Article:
NORTHERN Mae Hong Son province will likely see an increase in forest fires this year with as many as 135 fire hotspots having been detected during Jan. 1-27, Naewna newspaper said today (Jan. 28).
The Forest Fire Control Centre said it is Mae La Noi district where most of the hotspots were seen, totalling 36, but this is outstripped by 77 detected in the national forest reserve.
Where air quality is concerned, the Zone One Environment and Pollution Control Office said today’s PM2.5 pollution level in Mueang Mae Hong Son reached 39 micrograms per cubic metre (µg/m³) with 50 µg/m3 or higher considered poor air quality.
Across four northern provinces, Chiang Mai, Chiang Rai, Lamphun, Mae Hong Son, today’s PM2.5 level is between 39-88 µg/m³, which is a medium level to the point of starting to affect health.
Today 83 fire hotspots were detected with 38 being in Chiang Rai, 31 in Chiang Mai, five in Mae Hong Son and nine in Lamphun.
Mae Hong Son’s goal this year is to ensure no more than 9,378 forest fires are started and this has to be closely monitored to ascertain to what extent government agencies are able to control the problem.
The key issue is whether local people are cooperating with the authorities because it has been noticed that every year when an announcement of a crackdown on arsonists is issued, it only leads to an increase in the number of forest fires.
Moreover these fires are also difficult to put out because many of them occur on steep mountainside.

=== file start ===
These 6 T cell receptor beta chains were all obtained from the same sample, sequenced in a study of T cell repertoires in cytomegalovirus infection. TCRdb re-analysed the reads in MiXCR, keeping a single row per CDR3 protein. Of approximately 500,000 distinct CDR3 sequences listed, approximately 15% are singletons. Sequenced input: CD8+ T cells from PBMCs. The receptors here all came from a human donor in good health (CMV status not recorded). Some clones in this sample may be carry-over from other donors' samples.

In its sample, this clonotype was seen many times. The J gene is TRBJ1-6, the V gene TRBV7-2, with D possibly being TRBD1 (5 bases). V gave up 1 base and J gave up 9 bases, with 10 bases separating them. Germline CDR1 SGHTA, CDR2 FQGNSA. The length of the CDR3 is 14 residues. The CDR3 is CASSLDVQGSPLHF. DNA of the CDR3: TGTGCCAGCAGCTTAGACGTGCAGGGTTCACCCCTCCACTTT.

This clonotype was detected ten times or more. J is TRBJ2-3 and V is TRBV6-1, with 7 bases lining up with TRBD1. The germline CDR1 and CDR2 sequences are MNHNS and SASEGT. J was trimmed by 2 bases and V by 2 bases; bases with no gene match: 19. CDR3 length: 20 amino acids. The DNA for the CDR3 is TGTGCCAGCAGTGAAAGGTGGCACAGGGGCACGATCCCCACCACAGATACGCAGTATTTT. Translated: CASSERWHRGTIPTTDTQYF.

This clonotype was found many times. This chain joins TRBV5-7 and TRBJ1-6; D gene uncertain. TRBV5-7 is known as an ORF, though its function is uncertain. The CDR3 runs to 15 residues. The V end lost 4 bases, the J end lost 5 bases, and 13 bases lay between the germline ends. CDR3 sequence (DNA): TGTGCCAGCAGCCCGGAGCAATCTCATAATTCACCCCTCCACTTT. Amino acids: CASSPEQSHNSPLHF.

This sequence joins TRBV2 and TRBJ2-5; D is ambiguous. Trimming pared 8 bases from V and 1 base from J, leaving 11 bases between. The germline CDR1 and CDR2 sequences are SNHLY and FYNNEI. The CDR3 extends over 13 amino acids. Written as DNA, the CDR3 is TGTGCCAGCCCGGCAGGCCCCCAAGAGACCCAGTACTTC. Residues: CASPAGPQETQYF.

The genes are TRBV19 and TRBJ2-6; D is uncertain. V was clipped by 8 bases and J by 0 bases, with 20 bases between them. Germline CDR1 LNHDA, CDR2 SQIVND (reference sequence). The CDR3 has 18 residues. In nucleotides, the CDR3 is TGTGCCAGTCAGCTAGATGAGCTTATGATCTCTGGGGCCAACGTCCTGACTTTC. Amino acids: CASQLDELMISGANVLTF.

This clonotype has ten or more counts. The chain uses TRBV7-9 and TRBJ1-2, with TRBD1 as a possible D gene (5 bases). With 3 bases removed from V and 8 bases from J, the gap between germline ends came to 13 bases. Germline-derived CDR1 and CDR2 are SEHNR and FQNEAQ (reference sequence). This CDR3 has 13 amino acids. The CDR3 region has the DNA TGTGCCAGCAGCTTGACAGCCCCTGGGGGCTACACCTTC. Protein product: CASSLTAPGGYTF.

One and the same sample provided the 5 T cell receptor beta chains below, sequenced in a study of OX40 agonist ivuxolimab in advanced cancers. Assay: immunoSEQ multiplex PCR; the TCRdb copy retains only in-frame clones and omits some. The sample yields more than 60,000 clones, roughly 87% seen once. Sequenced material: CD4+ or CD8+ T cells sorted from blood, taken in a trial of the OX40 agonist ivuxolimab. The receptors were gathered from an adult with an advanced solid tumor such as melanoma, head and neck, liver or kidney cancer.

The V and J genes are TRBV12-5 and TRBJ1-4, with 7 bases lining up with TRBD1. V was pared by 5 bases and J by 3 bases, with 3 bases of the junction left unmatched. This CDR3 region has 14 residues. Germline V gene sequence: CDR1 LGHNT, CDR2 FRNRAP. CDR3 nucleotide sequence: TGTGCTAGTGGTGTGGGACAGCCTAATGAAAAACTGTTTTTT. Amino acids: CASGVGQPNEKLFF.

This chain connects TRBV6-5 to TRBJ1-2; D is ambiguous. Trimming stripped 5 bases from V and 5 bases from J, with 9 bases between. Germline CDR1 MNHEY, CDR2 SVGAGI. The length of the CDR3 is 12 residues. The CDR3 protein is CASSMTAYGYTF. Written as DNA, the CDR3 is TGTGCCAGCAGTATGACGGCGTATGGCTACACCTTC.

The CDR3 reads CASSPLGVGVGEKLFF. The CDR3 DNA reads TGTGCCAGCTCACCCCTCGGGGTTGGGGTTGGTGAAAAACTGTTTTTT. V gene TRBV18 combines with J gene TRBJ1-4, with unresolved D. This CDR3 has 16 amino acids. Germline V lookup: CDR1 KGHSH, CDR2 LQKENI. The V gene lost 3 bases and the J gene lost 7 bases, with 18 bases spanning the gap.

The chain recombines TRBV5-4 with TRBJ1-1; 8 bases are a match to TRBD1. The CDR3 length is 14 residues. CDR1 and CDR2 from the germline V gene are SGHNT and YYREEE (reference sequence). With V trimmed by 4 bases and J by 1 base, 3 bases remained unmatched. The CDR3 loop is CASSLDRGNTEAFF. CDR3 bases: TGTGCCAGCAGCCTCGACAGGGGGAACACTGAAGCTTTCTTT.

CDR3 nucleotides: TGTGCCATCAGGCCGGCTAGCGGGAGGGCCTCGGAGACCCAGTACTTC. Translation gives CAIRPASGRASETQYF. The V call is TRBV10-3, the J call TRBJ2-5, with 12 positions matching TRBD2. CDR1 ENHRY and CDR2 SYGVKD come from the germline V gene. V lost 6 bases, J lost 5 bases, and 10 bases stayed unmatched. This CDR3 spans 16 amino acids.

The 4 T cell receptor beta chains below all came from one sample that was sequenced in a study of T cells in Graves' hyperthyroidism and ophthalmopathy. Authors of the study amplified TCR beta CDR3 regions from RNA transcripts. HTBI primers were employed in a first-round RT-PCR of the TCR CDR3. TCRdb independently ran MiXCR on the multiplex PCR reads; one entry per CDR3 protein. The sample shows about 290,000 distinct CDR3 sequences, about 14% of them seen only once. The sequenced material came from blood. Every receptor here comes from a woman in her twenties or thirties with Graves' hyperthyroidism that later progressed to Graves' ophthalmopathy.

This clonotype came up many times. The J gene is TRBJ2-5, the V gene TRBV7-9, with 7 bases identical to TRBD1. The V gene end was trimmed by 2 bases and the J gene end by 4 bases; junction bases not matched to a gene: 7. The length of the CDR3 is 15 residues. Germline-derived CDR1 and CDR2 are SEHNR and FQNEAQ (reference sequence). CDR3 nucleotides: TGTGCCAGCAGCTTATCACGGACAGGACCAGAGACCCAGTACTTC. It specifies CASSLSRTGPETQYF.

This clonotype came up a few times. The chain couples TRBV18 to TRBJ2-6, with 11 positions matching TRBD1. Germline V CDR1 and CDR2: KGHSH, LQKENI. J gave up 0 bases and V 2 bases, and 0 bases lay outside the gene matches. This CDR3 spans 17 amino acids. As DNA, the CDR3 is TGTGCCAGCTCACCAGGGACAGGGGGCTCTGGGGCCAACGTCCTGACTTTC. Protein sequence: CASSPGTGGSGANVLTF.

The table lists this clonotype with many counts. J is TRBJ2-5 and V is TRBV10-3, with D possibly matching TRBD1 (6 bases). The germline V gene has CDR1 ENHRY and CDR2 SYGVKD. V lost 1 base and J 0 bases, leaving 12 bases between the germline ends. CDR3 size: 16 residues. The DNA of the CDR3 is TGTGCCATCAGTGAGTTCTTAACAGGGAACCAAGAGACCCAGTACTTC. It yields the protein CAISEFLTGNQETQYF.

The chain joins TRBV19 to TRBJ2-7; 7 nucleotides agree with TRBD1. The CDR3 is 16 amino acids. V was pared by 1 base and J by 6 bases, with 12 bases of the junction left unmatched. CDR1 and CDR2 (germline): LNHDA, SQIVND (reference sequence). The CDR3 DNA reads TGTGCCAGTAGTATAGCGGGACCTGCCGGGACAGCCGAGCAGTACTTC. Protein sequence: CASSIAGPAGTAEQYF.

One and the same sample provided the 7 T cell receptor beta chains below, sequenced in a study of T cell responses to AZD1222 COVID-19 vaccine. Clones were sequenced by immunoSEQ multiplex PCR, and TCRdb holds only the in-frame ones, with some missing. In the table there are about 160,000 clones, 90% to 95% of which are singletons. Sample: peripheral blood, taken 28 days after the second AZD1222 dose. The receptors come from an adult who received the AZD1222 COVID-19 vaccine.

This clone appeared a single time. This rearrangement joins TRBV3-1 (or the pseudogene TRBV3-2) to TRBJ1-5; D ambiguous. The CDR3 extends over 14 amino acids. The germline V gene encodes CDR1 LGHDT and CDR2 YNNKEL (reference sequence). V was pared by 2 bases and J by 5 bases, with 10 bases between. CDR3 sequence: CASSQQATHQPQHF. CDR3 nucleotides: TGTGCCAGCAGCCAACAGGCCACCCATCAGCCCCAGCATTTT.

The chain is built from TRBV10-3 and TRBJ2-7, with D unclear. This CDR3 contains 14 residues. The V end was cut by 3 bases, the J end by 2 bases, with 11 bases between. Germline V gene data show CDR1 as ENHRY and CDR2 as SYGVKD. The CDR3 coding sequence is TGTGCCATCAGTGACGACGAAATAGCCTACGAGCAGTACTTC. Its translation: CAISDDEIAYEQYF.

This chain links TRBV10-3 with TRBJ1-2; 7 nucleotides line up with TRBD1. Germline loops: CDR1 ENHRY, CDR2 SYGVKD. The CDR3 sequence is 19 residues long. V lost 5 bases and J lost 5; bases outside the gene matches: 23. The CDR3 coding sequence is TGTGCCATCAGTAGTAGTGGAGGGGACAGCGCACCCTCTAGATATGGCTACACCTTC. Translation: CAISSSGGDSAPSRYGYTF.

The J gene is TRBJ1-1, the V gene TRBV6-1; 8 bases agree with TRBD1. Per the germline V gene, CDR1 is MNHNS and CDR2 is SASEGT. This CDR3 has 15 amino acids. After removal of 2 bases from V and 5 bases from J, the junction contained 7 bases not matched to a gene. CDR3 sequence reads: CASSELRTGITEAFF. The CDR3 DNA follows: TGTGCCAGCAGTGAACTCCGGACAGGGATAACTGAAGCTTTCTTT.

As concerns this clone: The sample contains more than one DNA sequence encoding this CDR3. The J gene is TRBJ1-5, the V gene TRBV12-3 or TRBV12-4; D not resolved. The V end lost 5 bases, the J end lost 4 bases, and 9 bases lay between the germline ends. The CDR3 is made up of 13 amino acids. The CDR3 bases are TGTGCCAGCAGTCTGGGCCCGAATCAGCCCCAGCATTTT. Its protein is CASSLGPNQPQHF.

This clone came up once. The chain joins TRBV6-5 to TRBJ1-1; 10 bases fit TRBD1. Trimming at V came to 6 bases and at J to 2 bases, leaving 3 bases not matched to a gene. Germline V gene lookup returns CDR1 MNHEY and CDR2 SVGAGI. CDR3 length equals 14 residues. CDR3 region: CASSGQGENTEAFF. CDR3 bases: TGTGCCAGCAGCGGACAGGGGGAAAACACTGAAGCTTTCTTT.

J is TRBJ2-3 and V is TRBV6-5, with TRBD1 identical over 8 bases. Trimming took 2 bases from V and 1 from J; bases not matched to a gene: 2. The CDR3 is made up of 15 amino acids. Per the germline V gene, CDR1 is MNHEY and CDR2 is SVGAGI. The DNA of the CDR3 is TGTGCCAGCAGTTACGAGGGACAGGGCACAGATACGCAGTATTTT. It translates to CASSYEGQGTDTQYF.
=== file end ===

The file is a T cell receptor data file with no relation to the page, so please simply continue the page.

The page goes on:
Mae Hong Son is also affected by the conflict between Myanmar’s junta troops and ethnic minority forces along the border as both sides resort to starting forest fires to see each other’s positions better.
Meanwhile a United Nations Office on Drugs and Crime (UNODC) report released on Thursday (Jan. 26) said opium poppy production in Myanmar ramped up dramatically following the 2021 military coup as political and economic turmoil drove farmers to cultivate the crop, according to an AFP report published by CNA.
The country’s economy has been paralysed following the military power grab in February 2021 and subsequent fighting between the junta and anti-coup rebels.
The potential output also shot up by nearly 90 percent compared with the previous year, to 790 tonnes.
The area of land used for opium poppy cultivation expanded by a third to just over 40,000ha in 2021-22 – the first full growing season since the coup.
The results show that there is a “significant expansion” of Myanmar’s opium economy, the UNODC report said.
Forest fires in Mae Hong Son. Photos: Naewna